‘Shah Faesal is upset that Kashmir did not protest, wants to move abroad’

Published : August 12, 2020 15:17 IST

Shah Faesal (clockwise, third from left) with leaders of mainstream political parties under detention at the Srinagar MLA hostel, in June. Photo: THE HINDU ARCHIVES

Shah Faesal, while in detention, was "upset" that there were no [significant] protests in Kashmir following the revocation of Kashmir’s special status and the mass arrests of unionist leaders that followed, according to exclusive information available to Frontline. Speculation is rife that the former IAS officer-turned-politician would return to the bureaucracy. However, sources close to him say that he is keen to leave India for assignments abroad but "his options are limited since the government may not permit his movement out of the country". 

Before Faesal dropped his status as president of Jammu and Kashmir People’s Movement (JKPM) from his Twitter handle, he apparently exchanged views with several leaders cutting across party lines. In these conversations, he is said to have hinted that returning to the bureaucracy was an option that could be explored, though his preference was to move out of India. Faesal had floated the JKPM in March 2019 amid considerable fanfare.

Says a senior Kashmiri unionist leader with whom Faesal spoke at length over a WhatsApp call recently: "In a long and twisted conversation, he [Shah Faesal] complained that nobody from Kashmir protested when all of us were arrested and why should anybody among us care for them." 

This leader told Frontline that Faesal "ducked" the question of his joining the J&K government as an adviser, as is rumoured in the media. "Faesal did not answer that question but conveyed general appreciation and agreement with the view that it may not have been a wise decision to leave the civil services to opt for politics in a conflict zone," the politician quoted said.

Other political detainees who were with Faesal at Hotel Centaur and later at the MLA Hostel in Srinagar confirmed to Frontline that "Faesal displayed low morale" and was "very scared" while in detention. A leader belonging to the Peoples Democratic Party (PDP) said, "He [Faesal] did not give indication that New Delhi facilitated his entry into politics, though this question was alluded [to him]. He largely avoided company of mature and seasoned members who could ask him much."

As per Faesal’s fellow detainees at the MLA Hostel, "Playing cards was his pet job, from 10 to 10." Another PDP leader said, "He [Faesal] would often tell us that he has an offer from a top league university abroad and since there is no scope of mainstream politics post-August 5, he would like to move abroad for a couple of years."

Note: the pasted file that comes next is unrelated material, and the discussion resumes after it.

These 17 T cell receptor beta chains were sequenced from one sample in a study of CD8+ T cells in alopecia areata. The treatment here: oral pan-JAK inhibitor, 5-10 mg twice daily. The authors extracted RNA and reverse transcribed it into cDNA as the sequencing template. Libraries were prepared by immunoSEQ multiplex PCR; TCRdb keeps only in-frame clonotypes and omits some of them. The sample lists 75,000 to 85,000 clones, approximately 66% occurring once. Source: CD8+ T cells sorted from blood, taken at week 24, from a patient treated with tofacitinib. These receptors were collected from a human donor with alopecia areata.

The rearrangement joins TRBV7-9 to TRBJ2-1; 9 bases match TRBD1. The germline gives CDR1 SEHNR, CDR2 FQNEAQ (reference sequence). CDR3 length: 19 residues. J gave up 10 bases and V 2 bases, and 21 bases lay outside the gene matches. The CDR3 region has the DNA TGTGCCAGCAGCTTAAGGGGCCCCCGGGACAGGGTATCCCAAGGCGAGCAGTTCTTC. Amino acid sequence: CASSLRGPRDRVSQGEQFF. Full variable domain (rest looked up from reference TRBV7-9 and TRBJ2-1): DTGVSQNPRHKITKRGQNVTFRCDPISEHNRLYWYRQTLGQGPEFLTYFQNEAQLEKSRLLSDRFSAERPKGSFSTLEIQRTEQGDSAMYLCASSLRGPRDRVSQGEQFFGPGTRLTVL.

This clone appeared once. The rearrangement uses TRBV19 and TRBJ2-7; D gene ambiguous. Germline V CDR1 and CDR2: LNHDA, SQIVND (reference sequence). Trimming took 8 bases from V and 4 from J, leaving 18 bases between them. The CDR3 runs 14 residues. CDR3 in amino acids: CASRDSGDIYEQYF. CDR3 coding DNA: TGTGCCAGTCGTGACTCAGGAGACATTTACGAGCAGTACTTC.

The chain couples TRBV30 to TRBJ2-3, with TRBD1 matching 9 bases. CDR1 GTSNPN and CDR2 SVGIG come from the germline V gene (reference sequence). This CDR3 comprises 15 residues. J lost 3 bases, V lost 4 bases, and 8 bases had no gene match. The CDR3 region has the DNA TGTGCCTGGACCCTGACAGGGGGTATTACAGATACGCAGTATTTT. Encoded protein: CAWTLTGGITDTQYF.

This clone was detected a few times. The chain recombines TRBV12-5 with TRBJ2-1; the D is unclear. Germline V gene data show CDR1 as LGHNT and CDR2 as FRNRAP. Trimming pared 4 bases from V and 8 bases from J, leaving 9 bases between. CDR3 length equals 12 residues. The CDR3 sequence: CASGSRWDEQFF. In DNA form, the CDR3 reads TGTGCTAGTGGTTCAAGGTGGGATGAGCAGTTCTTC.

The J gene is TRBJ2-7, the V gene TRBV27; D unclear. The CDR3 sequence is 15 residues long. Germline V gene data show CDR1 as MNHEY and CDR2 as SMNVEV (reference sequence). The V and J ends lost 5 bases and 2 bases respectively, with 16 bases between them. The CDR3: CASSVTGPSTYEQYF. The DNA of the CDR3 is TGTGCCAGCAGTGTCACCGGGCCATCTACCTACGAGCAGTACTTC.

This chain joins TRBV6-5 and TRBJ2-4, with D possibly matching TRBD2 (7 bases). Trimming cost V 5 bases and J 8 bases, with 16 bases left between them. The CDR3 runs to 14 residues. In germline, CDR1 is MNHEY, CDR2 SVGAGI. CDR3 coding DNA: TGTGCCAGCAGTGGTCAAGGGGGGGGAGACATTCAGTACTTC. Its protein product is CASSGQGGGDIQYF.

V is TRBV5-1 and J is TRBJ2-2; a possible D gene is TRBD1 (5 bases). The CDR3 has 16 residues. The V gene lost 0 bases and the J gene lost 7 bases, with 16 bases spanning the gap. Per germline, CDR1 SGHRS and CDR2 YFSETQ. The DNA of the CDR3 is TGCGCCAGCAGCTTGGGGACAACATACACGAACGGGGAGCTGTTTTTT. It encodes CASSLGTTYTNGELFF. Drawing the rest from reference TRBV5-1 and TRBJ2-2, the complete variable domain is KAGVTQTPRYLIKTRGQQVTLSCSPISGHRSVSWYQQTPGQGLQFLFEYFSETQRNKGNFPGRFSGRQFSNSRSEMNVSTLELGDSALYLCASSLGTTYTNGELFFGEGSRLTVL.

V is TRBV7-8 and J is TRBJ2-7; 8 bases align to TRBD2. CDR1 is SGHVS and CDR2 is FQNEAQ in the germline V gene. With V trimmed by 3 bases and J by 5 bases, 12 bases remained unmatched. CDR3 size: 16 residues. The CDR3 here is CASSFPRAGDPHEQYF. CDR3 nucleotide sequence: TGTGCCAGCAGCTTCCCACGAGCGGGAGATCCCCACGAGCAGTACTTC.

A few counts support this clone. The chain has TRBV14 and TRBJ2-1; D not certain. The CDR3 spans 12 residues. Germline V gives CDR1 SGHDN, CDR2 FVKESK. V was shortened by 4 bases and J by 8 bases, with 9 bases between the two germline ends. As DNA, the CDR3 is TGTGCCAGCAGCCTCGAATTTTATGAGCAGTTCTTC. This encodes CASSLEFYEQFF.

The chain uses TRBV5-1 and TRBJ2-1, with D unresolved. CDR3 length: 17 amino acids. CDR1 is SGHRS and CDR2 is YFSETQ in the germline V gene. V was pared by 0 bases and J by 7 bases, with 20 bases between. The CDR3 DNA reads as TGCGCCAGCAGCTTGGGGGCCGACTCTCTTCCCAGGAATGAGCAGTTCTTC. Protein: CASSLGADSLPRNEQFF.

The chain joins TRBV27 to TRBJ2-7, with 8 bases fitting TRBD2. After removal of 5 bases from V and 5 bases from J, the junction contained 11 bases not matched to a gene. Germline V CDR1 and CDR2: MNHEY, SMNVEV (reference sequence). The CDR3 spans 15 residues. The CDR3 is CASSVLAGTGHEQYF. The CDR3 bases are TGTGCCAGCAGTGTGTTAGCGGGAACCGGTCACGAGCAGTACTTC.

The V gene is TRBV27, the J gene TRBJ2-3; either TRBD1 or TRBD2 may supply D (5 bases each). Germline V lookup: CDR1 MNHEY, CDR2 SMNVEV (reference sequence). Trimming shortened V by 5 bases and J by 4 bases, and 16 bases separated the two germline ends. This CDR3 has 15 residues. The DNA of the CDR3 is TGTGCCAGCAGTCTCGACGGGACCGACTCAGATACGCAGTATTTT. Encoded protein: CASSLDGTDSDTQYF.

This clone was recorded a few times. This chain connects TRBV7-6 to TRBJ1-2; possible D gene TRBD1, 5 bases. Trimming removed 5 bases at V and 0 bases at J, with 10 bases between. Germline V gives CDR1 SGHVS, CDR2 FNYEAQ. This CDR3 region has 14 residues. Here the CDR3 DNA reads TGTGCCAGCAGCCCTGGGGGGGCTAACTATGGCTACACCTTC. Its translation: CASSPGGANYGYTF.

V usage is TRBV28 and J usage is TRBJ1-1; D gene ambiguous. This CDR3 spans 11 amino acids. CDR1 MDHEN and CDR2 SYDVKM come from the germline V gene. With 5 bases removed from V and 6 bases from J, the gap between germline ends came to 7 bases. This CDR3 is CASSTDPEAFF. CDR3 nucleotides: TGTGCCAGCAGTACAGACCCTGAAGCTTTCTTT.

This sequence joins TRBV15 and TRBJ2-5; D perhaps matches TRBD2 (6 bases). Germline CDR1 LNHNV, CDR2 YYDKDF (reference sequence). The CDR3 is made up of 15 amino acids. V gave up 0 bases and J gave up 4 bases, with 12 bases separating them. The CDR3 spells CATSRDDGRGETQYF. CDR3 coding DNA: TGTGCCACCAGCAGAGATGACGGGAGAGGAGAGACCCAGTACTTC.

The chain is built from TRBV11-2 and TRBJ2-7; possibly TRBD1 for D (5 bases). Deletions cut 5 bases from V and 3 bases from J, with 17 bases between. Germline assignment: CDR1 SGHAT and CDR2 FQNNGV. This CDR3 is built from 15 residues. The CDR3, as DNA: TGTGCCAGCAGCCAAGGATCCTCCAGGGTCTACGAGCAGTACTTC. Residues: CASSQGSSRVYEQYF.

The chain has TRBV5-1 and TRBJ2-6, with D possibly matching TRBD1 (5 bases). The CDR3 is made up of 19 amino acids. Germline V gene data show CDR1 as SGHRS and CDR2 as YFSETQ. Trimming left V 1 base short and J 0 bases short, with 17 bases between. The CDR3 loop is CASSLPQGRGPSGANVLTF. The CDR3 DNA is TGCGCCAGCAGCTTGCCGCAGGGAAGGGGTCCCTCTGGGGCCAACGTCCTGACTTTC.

Shah Faesal has long battled the perception that he has been "planted" into Jammu and Kashmir’s political arena by New Delhi. Political analysts believe that before Jammu and Kashmir was downgraded into a Union Territory and its semi-autonomous status withdrawn on August 5, the National Conference was on a good wicket to sweep the Assembly election. Faesal could have been launched by the Centre to fragment that likely mandate. A single-party majority in Jammu and Kashmir is not desired by New Delhi, seasoned observers on Kashmir aver.  

Sources told Frontline that Faesal’s wife, Iram Shah, a KAS officer, played a "decisive role" in his quitting politics and "thinking in terms of joining the bureaucracy again". In an interaction with this reporter in May, Iram Shah said: "I am not sure he will continue politics. He might go for higher studies once he comes out." There is reliable information that Faesal travelled to New Delhi before announcing his exit from politics. 

The IAS topper, 37, justified his exit from politics in an interview to a Srinagar-based English daily. He said that he did not want to "deceive Kashmiris at a time when facts on the ground have changed". Faesal’s words mirror the overwhelming sense in the Kashmir Valley that the revocation of Jammu and Kashmir’s special status obliterated the space for mainstream political actors, the fulcrum of whose politics rested on a symbolic struggle for autonomy or self-rule.

Faesal’s resignation as an IAS officer was not accepted by the government. There is precedence where bureaucrats quit their jobs, only to return at a later date. An example in Kashmir can be found in Sajad Mufti, a cousin of former Chief Minister Mehbooba Mufti, who left the Indian Forest Service in 2014 to join the PDP but was inducted again in July this year. 

Faesal was apprehended at the New Delhi international airport on the intervening night of August 13 and 14, 2019, when he attempted to board a flight to Istanbul. The arrest followed an interview by him to BBC, in which he said that in the changed political landscape in Kashmir one could be either a separatist or a stooge and that he would certainly not be a stooge. Faesal was set free on June 3.

This article is closed for comments.
Please Email the Editor